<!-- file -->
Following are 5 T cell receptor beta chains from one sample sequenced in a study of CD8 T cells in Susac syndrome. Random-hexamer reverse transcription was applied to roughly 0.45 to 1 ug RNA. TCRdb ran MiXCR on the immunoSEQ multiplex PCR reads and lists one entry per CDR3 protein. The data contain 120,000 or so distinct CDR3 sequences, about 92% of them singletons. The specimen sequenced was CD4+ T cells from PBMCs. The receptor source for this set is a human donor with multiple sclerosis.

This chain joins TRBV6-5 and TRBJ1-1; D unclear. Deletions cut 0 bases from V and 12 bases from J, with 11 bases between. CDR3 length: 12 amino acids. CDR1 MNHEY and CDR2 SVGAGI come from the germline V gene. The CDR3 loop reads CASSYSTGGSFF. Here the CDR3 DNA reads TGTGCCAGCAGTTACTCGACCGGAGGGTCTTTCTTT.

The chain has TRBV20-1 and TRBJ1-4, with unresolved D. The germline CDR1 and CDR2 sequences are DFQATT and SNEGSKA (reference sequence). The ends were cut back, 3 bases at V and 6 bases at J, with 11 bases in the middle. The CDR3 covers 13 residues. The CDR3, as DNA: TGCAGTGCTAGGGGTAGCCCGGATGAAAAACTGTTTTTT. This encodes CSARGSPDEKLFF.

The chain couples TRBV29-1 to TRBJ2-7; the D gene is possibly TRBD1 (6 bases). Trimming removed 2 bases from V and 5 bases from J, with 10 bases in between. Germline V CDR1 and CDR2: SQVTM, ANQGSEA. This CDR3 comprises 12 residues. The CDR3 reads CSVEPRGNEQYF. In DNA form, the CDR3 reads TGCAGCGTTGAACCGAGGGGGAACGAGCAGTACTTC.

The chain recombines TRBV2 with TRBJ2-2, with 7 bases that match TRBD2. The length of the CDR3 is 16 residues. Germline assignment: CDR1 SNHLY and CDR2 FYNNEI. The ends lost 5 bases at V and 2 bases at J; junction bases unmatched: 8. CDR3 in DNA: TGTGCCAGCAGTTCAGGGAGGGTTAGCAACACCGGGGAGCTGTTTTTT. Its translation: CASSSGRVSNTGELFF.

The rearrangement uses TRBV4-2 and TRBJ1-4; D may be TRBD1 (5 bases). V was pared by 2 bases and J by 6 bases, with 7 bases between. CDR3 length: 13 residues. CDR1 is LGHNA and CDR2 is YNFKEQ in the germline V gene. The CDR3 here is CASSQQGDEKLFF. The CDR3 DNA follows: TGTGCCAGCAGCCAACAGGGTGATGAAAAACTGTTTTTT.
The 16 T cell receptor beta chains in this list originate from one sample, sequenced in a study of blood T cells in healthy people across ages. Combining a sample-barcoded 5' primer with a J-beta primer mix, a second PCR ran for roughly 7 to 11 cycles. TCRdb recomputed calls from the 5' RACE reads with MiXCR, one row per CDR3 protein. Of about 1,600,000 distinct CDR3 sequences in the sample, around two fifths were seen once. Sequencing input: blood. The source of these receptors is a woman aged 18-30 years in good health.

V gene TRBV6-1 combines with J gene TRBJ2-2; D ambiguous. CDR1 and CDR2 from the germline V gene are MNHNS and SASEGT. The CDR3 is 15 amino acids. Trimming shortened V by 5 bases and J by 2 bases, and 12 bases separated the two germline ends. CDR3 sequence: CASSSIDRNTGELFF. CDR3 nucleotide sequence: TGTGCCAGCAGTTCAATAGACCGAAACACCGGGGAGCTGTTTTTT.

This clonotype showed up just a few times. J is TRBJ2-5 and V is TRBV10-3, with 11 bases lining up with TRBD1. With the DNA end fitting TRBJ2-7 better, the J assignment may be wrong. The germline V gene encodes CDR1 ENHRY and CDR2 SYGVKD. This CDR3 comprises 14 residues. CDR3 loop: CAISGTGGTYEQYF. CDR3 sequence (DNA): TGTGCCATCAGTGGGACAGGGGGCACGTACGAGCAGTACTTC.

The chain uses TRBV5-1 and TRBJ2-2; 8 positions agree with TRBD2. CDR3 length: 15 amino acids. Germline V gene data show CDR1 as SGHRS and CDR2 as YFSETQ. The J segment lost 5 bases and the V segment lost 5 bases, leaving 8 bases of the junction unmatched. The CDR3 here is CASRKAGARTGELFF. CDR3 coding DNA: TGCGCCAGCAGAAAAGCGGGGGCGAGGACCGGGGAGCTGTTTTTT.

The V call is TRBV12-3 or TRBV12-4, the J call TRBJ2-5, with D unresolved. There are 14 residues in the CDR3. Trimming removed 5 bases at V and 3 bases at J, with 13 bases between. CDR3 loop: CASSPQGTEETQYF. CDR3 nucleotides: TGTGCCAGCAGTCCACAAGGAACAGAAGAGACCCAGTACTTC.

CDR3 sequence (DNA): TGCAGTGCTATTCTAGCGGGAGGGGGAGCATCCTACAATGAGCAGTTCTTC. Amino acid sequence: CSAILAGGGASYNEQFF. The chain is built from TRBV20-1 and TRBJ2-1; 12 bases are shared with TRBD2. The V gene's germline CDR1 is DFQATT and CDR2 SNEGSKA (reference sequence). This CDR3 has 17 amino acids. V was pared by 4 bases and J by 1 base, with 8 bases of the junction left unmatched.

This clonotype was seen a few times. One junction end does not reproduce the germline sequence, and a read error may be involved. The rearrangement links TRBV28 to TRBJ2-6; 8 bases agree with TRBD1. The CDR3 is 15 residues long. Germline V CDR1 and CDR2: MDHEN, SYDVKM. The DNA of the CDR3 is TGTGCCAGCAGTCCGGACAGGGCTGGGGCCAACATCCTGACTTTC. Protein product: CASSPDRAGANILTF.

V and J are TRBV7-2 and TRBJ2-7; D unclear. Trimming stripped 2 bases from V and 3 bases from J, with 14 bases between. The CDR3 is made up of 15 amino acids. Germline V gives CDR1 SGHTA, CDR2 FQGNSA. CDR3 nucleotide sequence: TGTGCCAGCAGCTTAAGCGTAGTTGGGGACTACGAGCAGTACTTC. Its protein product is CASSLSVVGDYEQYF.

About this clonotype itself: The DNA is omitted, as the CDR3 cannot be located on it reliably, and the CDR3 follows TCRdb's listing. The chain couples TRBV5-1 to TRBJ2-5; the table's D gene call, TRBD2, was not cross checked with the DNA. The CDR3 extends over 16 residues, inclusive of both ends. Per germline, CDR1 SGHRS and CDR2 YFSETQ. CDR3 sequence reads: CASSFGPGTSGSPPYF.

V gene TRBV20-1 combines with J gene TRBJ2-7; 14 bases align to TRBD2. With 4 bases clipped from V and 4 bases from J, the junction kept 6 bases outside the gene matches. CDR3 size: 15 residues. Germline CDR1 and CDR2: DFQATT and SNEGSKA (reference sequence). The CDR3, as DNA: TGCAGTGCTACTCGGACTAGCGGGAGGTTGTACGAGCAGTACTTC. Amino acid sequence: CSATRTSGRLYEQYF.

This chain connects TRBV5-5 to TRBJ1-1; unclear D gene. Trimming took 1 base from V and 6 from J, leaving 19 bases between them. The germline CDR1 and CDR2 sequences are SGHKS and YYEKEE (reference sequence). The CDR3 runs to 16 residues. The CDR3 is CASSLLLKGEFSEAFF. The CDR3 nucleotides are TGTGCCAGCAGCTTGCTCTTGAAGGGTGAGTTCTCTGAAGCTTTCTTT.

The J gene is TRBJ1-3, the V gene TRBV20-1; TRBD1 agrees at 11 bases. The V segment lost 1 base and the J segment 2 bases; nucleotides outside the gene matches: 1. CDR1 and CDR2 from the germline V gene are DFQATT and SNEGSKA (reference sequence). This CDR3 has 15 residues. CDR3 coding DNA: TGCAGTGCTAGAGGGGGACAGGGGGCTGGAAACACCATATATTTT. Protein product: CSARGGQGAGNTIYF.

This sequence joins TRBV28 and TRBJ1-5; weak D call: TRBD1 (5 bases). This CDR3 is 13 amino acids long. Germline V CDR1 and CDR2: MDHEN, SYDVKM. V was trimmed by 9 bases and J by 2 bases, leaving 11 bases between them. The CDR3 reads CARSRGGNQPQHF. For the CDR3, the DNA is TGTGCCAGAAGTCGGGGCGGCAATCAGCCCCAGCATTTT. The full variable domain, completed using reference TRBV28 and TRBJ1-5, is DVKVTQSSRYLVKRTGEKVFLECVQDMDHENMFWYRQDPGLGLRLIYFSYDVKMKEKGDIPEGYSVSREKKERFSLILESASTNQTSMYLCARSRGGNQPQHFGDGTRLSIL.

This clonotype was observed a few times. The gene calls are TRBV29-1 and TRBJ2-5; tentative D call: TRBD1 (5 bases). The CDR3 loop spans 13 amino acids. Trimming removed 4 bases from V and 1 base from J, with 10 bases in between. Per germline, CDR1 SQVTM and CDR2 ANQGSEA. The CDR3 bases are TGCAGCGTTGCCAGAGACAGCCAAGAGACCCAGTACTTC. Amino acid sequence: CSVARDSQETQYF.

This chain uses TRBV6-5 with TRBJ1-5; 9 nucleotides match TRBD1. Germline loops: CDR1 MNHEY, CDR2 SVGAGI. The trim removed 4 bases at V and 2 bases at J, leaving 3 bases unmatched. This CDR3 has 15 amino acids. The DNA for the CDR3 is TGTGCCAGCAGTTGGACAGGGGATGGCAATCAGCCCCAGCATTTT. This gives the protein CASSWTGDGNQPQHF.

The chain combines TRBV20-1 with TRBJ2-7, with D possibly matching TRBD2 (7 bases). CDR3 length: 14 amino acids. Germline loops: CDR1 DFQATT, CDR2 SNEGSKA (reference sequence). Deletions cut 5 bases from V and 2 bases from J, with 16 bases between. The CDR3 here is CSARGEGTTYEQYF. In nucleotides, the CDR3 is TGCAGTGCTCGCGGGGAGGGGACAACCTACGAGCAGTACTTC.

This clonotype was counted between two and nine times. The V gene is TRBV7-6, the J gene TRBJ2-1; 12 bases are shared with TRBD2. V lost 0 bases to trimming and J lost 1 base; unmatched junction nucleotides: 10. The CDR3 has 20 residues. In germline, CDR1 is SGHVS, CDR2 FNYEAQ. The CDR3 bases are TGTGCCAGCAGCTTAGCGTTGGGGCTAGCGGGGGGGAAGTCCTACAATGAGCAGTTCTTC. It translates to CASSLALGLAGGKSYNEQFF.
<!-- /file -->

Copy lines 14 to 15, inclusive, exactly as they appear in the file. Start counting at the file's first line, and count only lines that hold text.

V and J are TRBV7-2 and TRBJ2-7; D unclear. Trimming stripped 2 bases from V and 3 bases from J, with 14 bases between. The CDR3 is made up of 15 amino acids. Germline V gives CDR1 SGHTA, CDR2 FQGNSA. CDR3 nucleotide sequence: TGTGCCAGCAGCTTAAGCGTAGTTGGGGACTACGAGCAGTACTTC. Its protein product is CASSLSVVGDYEQYF.

About this clonotype itself: The DNA is omitted, as the CDR3 cannot be located on it reliably, and the CDR3 follows TCRdb's listing. The chain couples TRBV5-1 to TRBJ2-5; the table's D gene call, TRBD2, was not cross checked with the DNA. The CDR3 extends over 16 residues, inclusive of both ends. Per germline, CDR1 SGHRS and CDR2 YFSETQ. CDR3 sequence reads: CASSFGPGTSGSPPYF.